Synopsis

Subdominant or mesopredator predator populations may be directly suppressed by apex predators. Pre-encounter avoidance behaviours, using secondary cues and signals such as scent and sound, are less well studied and understood.

Aims

This project will use existing data to investigate whether signals from an apex predator, African lion, affect the movement of a subdominant predator, the African wild dog. Using high-resolution GPS data from African wild dogs in the Okavango delta Botswana, and known scent-mark and roaring bout locations of African lions, you will investigate the use of signals in a landscape of fear paradigm.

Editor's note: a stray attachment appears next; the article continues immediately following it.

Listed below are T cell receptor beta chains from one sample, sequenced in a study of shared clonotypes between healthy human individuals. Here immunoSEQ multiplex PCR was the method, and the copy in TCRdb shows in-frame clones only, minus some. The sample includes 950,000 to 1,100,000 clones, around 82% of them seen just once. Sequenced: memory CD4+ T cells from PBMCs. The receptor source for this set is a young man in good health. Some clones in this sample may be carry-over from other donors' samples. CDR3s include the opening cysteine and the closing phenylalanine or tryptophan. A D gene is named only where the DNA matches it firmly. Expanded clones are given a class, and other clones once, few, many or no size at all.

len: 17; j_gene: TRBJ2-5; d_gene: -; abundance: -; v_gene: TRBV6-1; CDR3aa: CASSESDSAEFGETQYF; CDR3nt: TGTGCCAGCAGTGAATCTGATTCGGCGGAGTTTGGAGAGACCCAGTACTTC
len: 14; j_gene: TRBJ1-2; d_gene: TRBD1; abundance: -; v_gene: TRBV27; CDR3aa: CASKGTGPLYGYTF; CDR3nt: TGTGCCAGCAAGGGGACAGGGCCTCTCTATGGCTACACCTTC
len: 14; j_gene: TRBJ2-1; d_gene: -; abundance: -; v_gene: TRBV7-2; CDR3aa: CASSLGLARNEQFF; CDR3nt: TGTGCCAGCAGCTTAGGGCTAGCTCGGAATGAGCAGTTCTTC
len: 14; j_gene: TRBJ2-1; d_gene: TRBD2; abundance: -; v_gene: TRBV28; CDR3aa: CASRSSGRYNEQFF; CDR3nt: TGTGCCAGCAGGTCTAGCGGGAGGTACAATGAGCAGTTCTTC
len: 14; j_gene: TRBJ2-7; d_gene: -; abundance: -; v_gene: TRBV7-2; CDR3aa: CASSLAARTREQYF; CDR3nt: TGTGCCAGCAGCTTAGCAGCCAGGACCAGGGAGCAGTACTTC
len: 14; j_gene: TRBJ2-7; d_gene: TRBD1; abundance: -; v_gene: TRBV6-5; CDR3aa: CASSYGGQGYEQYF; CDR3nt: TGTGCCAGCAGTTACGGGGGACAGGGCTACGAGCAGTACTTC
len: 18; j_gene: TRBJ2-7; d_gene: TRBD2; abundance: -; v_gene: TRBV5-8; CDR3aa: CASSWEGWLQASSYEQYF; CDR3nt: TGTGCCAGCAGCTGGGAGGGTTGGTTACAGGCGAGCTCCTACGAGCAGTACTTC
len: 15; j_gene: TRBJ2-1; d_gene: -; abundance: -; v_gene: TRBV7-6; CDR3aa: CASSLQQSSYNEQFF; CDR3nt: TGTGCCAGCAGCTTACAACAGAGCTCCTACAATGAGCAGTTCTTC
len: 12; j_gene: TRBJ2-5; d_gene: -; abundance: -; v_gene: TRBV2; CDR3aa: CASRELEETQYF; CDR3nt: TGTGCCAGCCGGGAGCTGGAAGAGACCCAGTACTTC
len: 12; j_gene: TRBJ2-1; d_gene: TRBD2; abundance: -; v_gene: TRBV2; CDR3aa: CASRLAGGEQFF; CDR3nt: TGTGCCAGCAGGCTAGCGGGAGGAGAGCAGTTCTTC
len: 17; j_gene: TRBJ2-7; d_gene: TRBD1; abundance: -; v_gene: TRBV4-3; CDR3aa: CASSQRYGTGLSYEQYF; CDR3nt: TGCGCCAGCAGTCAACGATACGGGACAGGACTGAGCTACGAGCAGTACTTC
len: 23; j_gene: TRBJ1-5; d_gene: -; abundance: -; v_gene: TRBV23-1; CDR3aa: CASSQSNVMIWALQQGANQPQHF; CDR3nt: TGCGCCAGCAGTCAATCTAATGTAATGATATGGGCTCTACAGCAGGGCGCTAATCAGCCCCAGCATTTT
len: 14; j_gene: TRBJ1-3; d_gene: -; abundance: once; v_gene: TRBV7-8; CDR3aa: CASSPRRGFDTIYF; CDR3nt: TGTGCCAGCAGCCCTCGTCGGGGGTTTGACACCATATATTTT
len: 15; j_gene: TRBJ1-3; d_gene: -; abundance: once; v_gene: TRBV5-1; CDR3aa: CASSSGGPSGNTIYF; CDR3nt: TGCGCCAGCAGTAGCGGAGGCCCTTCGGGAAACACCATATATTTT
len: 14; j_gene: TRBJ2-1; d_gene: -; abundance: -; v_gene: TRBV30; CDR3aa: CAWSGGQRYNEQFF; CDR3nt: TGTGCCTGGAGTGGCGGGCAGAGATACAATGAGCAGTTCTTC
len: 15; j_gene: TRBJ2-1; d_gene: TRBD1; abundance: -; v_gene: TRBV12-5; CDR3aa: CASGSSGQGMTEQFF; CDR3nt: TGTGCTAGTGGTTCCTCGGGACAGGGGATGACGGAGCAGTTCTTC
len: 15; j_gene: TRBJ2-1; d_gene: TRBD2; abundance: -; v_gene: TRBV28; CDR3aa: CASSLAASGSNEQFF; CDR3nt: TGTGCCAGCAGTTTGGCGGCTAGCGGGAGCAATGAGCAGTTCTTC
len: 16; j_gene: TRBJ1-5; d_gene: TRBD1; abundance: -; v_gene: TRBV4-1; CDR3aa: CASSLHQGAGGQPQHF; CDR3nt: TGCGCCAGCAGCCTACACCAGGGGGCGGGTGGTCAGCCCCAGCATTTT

Student Benefits

This is a desk-based study. You will conduct research on movement ecology and interspecific communication and competition. Through this project you will learn how to:

  • Carry out sophisticated data manipulation and extraction
  • Carry out sophisticated statistical analysis
  • Write a scientific paper
  • Collaborate with conservation professionals (industry co-supervisor)